We’re continuing our twelve car odyssey through this year’s SMMT Test Day. Part one can be found here if you need to refresh yourself. Things get a little weird and a little crazy in part two. If our first selection of cars at SMMT were varied, although generally performance themed, the second sextet proved to be incredibly diverse. From the ridiculous to the sublime, and everything in between.
7. MG3 1.5 SportRemember the world before everything became turbocharged and you had to rev the nuts off a naturally-aspirated engine to make progress? Drive the MG3 and the 1.5-litre VTI petrol motor will take you back to those heady days. Let’s not kid ourselves here – the MG3 is undoubtedly a cheap car – but any real potential it has is hamstrung by an outdated engine. In a world of EcoBoosts and Boosterjets, having to pin the throttle to the floor constantly just to keep up with traffic becomes a chore.
A chore that damages fuel economy and C02 figures compared to rivals. It also makes for unrefined progress, matched by the slightly bouncy ride quality. Handling is, however, pretty neat and although the interior is built to a price it’s relatively well-equipped. There’s the potential for an acceptable bargain supermini in the MG3; it just desperately needs a modern small-capacity turbo engine.
ESM Rating: 5.5/10
Stats: £9,899, 1.5-litre I4, 105hp/101lb-ft, 0-60mph 10.4 seconds, 108mph top speed.
8. Subaru Forester 2.0i XT LineartronicThe Subaru Forester is a product which appeals to a certain niche population in the car market. Typically farming folk who want something reliable and usable. This particular car, being the performance turbo petrol XT version, manages to be even more specialist in its appeal. Rural people who want to get to the market in a hurry. It’s the quickest horse in the Forester stable, although we only tried it off-road, so can’t really comment if 238hp turns this into a high-riding performance SUV like the RS Q3. The boxer engine was noticeably quiet – no iconic flat-four burbling here – and overall refinement was strong for something many might label as mildly agricultural.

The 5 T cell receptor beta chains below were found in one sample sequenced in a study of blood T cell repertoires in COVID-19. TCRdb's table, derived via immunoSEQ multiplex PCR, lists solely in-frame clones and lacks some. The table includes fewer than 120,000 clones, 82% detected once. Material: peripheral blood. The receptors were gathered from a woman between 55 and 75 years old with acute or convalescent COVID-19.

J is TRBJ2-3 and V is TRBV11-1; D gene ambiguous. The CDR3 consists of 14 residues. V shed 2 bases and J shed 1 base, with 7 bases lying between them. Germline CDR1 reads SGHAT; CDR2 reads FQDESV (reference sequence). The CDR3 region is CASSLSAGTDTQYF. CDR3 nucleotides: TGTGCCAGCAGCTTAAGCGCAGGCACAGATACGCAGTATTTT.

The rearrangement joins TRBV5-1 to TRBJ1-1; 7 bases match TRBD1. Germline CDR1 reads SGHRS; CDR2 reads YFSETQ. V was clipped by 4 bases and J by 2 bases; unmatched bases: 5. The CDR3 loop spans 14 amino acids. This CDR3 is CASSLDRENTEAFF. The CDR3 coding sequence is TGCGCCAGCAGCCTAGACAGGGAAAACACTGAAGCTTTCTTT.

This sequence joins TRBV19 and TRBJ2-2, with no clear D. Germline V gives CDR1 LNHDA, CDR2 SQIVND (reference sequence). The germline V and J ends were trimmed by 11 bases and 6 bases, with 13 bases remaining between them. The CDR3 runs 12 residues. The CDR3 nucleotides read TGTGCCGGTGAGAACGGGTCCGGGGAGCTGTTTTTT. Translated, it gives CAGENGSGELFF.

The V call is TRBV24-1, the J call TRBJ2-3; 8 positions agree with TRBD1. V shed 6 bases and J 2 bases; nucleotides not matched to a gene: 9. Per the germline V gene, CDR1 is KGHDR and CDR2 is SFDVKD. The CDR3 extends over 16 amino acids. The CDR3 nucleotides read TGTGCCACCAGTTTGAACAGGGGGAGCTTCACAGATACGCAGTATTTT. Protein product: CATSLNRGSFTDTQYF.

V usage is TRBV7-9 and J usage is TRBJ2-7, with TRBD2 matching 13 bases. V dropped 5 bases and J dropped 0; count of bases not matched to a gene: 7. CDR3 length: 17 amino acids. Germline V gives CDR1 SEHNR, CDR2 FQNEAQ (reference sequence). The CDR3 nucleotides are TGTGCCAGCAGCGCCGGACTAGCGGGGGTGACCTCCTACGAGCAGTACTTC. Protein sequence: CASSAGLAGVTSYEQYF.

Hitting the dirt tracks of Millbrook’s ‘brown route’ showed off the genuine ability the Forester has in the rough. It was more than capable with steep inclines, juggling torque to the wheel with most grip quickly and efficiently. The hill-descent control system was brilliantly easy to use, with a simple tap of the brakes to set the speed you want, and the Forester handling the rest on the way down. It’s intuitive, doesn’t require messing about with extra buttons, and is very effective. Overall the Forester has a lot of charm and, whilst it might make more sense in diesel specification, you can’t doubt the capabilities of this XT version.
ESM Rating: 8/10 (off-road only)
Stats: £30,995, 2.0-litre flat-four turbo, 0-62mph 7.5 seconds, 137mph top speed
9. 1988 Nissan Micra 1.0 Automatic ‘K10’
Nissan was keen to celebrate three decades of production at the NMMUK Sunderland factory, so wheeled out three heritage models. Which includes this original Mk1 Micra – resplendent with three-speed automatic gearbox and unassisted steering. If anything, it serves as a reminder to just how far automotive technology has come in the past 30 years, and how we should be grateful for that progress!The driving experience was as sedate as you might imagine. Don’t think spritely lightweight 1980’s supermini, but think more quarter-scale American land yacht instead. With a body seemingly not attached to the wheels – thus resulting the feeling of being onboard a ship – and steering that only seems to offer general suggestions as to direction, this is no dynamic superpower. Anyone who drives a Qashqai or Juke can be thankful the K10 existed, and that they don’t have to drive one.
ESM Rating: 3/10 (Cruel, but what price progress, eh?)
Stats: 1.0-litre I4 petrol, 54hp/56lb-ft, 0-60mph 15.3 seconds, top speed 87mph